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Two Become One

By Jeff Eason (

Article Published: Mar. 6 | Modified: Mar. 6
Two Become One

Karen Sabo, formerly of the New Opportunity School for Women, has been named executive director of the newly minted Women’s Fund of the Blue Ridge.

Photo submitted

“All for one and one for all,” was the battle cry for Alexander Dumas’ legendary Three Musketeers.

That slogan is also applicable to the new union of organizations dedicated to bettering the lives of women and children in Western North Carolina.

It was announced this week that the Appalachian Women’s Fund and the High Country Women’s Fund are in the process of merging into one, unified organization.

“A continued commitment to serving the needs of impoverished, disenfranchised women and girls remains the core mission of the new group now known as Women’s Fund of the Blue Ridge,” spokesperson Cathy Williamson said.

“Representatives from both groups began the merging process with the expectation that very little would change with regards to the grant funding priorities and goals. Focusing on the strength of each fund, the combining of efforts will make for a very strong presence throughout the counties being served.”

According to Williamson, both boards voted unanimously and the transition became effective on March 1.

Karen Sabo will serve as the executive director of the newly merged organization.

“I am thrilled to have this opportunity to contribute to this community that I love,” Sabo said. “As former director of the New Opportunity School for Women at Lees-McRae College, which has been a grant recipient from both former organizations, I have seen firsthand the positive results from local women’s philanthropy. I’m so looking forward to being a catalyst to connect those who can donate with those who need assistance to fulfill their potential. The WFBR will make our whole area even stronger through its activities and philanthropy, and I’m proud to be part of it.”

As the first-ever executive director for the WFBR, Sabo will have an active role in merging the two former organizations into a cohesive new one.

“My primary duties will be varied and will range from some of the minutiae of running a small-staff non-profit to working with the board to help local groups empower area women and girls in fulfilling their potential,” Sabo said. “I look forward to developing new friends and donors for the WFBR, and to strengthening the relationships we already have. I am excited about the increased influence of this new organization to make our wonderful area even better through the WFBR activities and grant-making.”

The newly created Women’s Fund of the Blue Ridge will support non-profit organizations benefiting women, girls and children in six or seven mountain counties, including Alleghany, Ashe, Avery and Watauga, according to Williamson.

Sabo stated that she feels the combining of the two groups will allow it to serve the community more efficiently.

“I greatly admire the boards of the Appalachian Women’s Fund and the High Country Women’s Fund for combining into one organization,” Sabo said. “I believe that this new, unified group will be able to have greater positive influence, both financially and through leadership, that is even more significant than what the two wonderful groups had been doing separately. The unity that we now have is, in itself, an inspiration to women and girls trying to obtain the skills, confidence and help to improve their lives.”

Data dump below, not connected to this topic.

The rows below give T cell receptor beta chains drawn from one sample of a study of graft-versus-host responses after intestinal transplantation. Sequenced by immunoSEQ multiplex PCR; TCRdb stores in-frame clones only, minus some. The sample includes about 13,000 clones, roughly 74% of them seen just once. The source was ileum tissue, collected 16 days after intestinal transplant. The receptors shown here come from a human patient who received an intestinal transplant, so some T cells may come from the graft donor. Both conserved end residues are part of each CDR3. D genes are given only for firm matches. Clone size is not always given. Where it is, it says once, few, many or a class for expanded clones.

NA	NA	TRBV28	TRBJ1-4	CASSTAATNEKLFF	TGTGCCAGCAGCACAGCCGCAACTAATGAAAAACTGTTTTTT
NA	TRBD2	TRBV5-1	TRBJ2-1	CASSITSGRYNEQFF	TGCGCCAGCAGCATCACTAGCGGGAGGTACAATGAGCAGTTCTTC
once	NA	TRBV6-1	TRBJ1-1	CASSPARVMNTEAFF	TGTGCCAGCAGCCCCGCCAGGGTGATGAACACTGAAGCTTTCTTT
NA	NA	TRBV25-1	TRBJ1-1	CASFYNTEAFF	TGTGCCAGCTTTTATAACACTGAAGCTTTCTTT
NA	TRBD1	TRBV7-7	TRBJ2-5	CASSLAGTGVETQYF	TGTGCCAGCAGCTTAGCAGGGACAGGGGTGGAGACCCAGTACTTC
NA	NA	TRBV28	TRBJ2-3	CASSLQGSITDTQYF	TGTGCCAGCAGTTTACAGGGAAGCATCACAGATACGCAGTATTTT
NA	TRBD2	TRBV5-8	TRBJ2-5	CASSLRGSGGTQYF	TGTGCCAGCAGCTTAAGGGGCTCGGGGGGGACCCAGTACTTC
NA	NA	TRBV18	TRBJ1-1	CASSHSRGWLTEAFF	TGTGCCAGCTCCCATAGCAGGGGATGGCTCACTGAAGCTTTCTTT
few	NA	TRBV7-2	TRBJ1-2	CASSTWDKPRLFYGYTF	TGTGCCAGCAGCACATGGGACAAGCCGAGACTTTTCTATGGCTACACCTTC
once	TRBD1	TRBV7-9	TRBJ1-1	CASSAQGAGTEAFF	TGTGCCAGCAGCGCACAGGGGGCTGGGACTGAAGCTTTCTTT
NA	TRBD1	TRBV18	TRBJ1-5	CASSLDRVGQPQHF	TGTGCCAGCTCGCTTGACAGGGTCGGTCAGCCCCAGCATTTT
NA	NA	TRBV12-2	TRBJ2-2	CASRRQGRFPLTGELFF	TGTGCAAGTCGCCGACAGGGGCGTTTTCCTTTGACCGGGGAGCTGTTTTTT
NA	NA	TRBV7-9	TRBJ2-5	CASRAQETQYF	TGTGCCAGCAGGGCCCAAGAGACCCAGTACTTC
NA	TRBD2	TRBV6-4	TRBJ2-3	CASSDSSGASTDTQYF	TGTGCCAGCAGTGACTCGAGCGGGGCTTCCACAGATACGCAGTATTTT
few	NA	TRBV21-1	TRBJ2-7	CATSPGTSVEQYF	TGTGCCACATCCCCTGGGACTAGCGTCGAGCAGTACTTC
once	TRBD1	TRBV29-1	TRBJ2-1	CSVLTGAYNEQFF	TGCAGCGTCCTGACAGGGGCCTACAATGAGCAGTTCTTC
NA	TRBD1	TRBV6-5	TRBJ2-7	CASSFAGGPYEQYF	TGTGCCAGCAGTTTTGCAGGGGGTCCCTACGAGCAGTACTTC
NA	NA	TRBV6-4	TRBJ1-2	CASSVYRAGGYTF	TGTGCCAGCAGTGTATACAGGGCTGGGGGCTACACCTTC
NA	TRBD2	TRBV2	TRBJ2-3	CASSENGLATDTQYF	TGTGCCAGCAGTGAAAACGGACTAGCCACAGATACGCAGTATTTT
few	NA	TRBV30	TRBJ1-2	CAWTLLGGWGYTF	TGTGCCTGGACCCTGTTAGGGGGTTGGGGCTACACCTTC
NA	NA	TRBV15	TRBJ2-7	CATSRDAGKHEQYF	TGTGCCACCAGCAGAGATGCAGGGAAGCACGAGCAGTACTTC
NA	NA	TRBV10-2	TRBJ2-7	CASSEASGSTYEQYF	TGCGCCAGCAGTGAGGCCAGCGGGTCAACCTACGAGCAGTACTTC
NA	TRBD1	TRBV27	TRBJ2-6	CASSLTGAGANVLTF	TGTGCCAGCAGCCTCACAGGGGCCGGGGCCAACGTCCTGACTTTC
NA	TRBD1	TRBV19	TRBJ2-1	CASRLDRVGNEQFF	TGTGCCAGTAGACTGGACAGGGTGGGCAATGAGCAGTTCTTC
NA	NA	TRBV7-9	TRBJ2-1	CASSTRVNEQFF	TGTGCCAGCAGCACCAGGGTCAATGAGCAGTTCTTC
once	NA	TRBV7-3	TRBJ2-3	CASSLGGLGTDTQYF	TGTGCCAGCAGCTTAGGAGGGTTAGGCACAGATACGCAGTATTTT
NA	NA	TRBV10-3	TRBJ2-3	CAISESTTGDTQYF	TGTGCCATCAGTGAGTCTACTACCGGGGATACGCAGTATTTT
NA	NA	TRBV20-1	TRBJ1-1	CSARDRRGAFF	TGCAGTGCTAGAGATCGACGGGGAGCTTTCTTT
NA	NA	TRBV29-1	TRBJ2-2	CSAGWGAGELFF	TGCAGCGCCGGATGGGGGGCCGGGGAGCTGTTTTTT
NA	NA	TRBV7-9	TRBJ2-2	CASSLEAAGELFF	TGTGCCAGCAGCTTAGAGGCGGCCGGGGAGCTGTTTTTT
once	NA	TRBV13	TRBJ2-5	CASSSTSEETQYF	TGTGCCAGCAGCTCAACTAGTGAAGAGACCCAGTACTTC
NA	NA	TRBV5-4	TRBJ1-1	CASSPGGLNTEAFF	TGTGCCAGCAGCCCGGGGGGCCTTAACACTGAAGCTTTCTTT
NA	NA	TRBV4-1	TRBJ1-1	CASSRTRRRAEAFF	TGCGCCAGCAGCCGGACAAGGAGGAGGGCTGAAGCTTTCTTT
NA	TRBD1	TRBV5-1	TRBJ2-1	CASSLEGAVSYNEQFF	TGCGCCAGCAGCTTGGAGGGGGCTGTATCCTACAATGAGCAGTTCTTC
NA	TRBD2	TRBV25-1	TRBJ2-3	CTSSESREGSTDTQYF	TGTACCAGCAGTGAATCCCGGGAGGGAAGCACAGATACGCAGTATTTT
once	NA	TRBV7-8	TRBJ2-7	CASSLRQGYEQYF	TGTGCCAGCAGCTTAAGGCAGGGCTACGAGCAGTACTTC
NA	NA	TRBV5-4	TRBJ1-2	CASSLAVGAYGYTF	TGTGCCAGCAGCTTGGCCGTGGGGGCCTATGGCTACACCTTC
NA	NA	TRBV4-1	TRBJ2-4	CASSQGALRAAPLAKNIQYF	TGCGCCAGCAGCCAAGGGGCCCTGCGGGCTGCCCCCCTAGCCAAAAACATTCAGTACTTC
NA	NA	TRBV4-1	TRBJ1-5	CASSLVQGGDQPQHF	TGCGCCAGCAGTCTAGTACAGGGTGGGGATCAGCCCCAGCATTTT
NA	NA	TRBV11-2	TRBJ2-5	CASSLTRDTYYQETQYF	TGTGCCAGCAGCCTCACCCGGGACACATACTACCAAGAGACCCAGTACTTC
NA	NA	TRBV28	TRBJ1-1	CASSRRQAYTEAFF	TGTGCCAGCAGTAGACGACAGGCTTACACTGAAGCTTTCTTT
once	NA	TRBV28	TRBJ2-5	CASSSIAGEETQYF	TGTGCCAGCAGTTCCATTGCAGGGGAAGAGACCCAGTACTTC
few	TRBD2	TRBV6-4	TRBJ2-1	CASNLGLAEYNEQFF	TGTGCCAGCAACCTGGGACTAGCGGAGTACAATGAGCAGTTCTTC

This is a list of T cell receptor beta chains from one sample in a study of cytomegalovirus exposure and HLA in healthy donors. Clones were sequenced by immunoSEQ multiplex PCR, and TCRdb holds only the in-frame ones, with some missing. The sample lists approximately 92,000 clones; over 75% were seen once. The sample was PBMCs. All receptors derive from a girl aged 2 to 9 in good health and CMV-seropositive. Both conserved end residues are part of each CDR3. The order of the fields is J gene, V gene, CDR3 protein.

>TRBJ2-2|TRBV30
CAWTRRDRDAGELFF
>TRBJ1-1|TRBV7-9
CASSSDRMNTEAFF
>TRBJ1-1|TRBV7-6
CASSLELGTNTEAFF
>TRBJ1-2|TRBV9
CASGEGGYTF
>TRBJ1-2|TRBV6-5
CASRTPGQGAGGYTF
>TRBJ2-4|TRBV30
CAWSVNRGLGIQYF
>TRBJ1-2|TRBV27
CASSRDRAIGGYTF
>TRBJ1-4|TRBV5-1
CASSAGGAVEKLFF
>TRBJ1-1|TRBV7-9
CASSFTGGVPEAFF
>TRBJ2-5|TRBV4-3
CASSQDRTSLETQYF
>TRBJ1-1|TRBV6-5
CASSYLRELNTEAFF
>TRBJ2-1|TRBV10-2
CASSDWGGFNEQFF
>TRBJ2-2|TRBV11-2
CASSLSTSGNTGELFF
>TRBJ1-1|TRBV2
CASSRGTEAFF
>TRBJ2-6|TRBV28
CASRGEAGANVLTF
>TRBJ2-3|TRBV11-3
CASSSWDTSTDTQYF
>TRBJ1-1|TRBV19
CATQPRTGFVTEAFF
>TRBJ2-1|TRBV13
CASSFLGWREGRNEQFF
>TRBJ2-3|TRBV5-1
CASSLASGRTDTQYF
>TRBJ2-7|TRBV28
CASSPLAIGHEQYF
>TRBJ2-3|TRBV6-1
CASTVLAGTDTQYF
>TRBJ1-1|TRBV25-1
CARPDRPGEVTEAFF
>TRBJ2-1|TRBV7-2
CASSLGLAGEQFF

A long-standing relationship between the High Country Women’s Fund and the United Way is where one of the biggest changes will occur, as the new group will not be a member. An initiative of the United Way, the HCWF was formally established in May 2006. Between 2006 and 2013, the HCWF has allocated more than $500,000 to non-profits serving women and their families in Watauga and Avery counties.

“Being under the auspices and guidance of the United Way has enabled us to grow our membership each year,” Grace Palacios-Will said on behalf of the former HCWF. “Their support provided us with a strong and steady foundation for raising both money and awareness for women’s issues. We remain very grateful for the years of support and encouragement from the United Way.”

Previously, High Country Women’s Fund’s primary fundraiser was the Power of the Purse Luncheon, and the Appalachian Women’s Fund’s primary fundraiser was the Women of Vision of Luncheon. Those events will be merged into one charity luncheon, scheduled for Thursday, June 26, at the Linville Ridge Country Club. The luncheon will utilize the Power of the Purse title, with Women of Vision as the subtitle.

“The board and I are already looking forward to our June luncheon, and to welcoming members of our new, larger, stronger organization to celebrate our past and future achievements,” Sabo said. “We hope that our increased visibility as one organization will lead to even more donations from businesses and more guests at this event. We are, however, looking for a place that can accommodate our new, larger crowd.”

According to Williamson, the two groups will have a joint meeting in the near future, so that all of the members can meet and plan this summer’s fundraising luncheon and choose a speaker.

For more information, or to join the Women’s Fund of the Blue Ridge, email ( , or call (828) 264-4002.

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